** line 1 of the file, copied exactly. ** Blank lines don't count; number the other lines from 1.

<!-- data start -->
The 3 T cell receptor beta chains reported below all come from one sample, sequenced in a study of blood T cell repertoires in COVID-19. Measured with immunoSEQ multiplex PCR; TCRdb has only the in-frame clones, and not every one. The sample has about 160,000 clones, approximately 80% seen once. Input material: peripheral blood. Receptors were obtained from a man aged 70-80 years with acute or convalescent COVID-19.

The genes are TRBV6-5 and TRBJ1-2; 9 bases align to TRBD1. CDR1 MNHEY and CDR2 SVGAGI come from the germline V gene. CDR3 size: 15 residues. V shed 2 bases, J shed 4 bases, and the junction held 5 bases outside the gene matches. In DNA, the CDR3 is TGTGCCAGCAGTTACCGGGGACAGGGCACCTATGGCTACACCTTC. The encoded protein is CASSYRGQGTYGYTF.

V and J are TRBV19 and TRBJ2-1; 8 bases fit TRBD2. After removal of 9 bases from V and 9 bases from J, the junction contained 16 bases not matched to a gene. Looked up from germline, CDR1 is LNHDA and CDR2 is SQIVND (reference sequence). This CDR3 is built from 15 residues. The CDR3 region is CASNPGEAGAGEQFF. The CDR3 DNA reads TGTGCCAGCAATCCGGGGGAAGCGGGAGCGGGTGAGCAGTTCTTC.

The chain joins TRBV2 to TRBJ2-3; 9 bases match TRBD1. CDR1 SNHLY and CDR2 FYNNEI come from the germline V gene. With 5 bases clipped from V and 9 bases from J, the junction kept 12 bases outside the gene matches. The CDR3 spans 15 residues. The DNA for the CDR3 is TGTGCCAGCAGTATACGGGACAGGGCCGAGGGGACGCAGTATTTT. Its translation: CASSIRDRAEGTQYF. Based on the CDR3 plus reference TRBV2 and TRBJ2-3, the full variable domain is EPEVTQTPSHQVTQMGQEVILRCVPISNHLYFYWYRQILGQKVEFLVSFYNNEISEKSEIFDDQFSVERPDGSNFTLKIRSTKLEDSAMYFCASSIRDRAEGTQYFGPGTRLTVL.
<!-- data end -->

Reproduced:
The 3 T cell receptor beta chains reported below all come from one sample, sequenced in a study of blood T cell repertoires in COVID-19. Measured with immunoSEQ multiplex PCR; TCRdb has only the in-frame clones, and not every one. The sample has about 160,000 clones, approximately 80% seen once. Input material: peripheral blood. Receptors were obtained from a man aged 70-80 years with acute or convalescent COVID-19.